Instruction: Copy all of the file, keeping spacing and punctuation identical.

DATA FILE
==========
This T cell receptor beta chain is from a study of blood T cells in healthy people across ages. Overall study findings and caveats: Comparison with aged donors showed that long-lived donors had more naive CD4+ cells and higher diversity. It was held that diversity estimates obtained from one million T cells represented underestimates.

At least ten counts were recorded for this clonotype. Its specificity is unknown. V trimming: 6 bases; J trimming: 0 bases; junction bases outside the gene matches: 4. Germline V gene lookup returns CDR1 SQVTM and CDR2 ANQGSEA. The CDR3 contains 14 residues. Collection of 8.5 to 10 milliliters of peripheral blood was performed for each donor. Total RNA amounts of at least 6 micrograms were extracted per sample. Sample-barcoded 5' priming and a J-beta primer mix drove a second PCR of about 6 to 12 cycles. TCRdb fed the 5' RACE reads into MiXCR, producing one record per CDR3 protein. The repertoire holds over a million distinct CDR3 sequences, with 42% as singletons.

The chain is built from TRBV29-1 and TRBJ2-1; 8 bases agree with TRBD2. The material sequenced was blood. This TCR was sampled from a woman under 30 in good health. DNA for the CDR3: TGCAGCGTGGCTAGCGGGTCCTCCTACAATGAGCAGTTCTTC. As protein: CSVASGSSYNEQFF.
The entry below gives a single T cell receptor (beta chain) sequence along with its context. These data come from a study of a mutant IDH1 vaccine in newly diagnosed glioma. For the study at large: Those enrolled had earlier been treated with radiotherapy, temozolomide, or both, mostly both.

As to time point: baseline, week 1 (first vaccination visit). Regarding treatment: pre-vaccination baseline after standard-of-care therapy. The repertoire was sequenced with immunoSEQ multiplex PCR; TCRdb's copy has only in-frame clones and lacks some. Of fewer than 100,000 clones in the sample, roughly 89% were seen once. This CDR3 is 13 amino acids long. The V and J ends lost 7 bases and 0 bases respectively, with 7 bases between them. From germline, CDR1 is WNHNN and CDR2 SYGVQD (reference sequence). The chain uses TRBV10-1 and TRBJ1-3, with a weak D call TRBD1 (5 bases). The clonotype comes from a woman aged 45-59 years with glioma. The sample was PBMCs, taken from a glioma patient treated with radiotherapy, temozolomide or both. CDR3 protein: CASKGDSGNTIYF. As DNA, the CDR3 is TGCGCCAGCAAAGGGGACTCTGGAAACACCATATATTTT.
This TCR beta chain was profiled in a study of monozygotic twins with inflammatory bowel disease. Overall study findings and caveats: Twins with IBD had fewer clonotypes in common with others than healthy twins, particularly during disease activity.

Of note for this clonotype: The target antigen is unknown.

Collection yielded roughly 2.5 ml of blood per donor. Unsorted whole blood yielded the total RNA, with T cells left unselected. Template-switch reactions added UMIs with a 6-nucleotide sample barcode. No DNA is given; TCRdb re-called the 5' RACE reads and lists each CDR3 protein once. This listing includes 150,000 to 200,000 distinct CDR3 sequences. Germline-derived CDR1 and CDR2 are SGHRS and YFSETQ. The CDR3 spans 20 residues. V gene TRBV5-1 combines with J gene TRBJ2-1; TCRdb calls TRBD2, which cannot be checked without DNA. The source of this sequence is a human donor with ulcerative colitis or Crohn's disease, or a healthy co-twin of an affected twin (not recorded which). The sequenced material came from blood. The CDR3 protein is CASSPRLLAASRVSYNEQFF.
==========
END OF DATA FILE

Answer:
This T cell receptor beta chain is from a study of blood T cells in healthy people across ages. Overall study findings and caveats: Comparison with aged donors showed that long-lived donors had more naive CD4+ cells and higher diversity. It was held that diversity estimates obtained from one million T cells represented underestimates.

At least ten counts were recorded for this clonotype. Its specificity is unknown. V trimming: 6 bases; J trimming: 0 bases; junction bases outside the gene matches: 4. Germline V gene lookup returns CDR1 SQVTM and CDR2 ANQGSEA. The CDR3 contains 14 residues. Collection of 8.5 to 10 milliliters of peripheral blood was performed for each donor. Total RNA amounts of at least 6 micrograms were extracted per sample. Sample-barcoded 5' priming and a J-beta primer mix drove a second PCR of about 6 to 12 cycles. TCRdb fed the 5' RACE reads into MiXCR, producing one record per CDR3 protein. The repertoire holds over a million distinct CDR3 sequences, with 42% as singletons.

The chain is built from TRBV29-1 and TRBJ2-1; 8 bases agree with TRBD2. The material sequenced was blood. This TCR was sampled from a woman under 30 in good health. DNA for the CDR3: TGCAGCGTGGCTAGCGGGTCCTCCTACAATGAGCAGTTCTTC. As protein: CSVASGSSYNEQFF.
The entry below gives a single T cell receptor (beta chain) sequence along with its context. These data come from a study of a mutant IDH1 vaccine in newly diagnosed glioma. For the study at large: Those enrolled had earlier been treated with radiotherapy, temozolomide, or both, mostly both.

As to time point: baseline, week 1 (first vaccination visit). Regarding treatment: pre-vaccination baseline after standard-of-care therapy. The repertoire was sequenced with immunoSEQ multiplex PCR; TCRdb's copy has only in-frame clones and lacks some. Of fewer than 100,000 clones in the sample, roughly 89% were seen once. This CDR3 is 13 amino acids long. The V and J ends lost 7 bases and 0 bases respectively, with 7 bases between them. From germline, CDR1 is WNHNN and CDR2 SYGVQD (reference sequence). The chain uses TRBV10-1 and TRBJ1-3, with a weak D call TRBD1 (5 bases). The clonotype comes from a woman aged 45-59 years with glioma. The sample was PBMCs, taken from a glioma patient treated with radiotherapy, temozolomide or both. CDR3 protein: CASKGDSGNTIYF. As DNA, the CDR3 is TGCGCCAGCAAAGGGGACTCTGGAAACACCATATATTTT.
This TCR beta chain was profiled in a study of monozygotic twins with inflammatory bowel disease. Overall study findings and caveats: Twins with IBD had fewer clonotypes in common with others than healthy twins, particularly during disease activity.

Of note for this clonotype: The target antigen is unknown.

Collection yielded roughly 2.5 ml of blood per donor. Unsorted whole blood yielded the total RNA, with T cells left unselected. Template-switch reactions added UMIs with a 6-nucleotide sample barcode. No DNA is given; TCRdb re-called the 5' RACE reads and lists each CDR3 protein once. This listing includes 150,000 to 200,000 distinct CDR3 sequences. Germline-derived CDR1 and CDR2 are SGHRS and YFSETQ. The CDR3 spans 20 residues. V gene TRBV5-1 combines with J gene TRBJ2-1; TCRdb calls TRBD2, which cannot be checked without DNA. The source of this sequence is a human donor with ulcerative colitis or Crohn's disease, or a healthy co-twin of an affected twin (not recorded which). The sequenced material came from blood. The CDR3 protein is CASSPRLLAASRVSYNEQFF.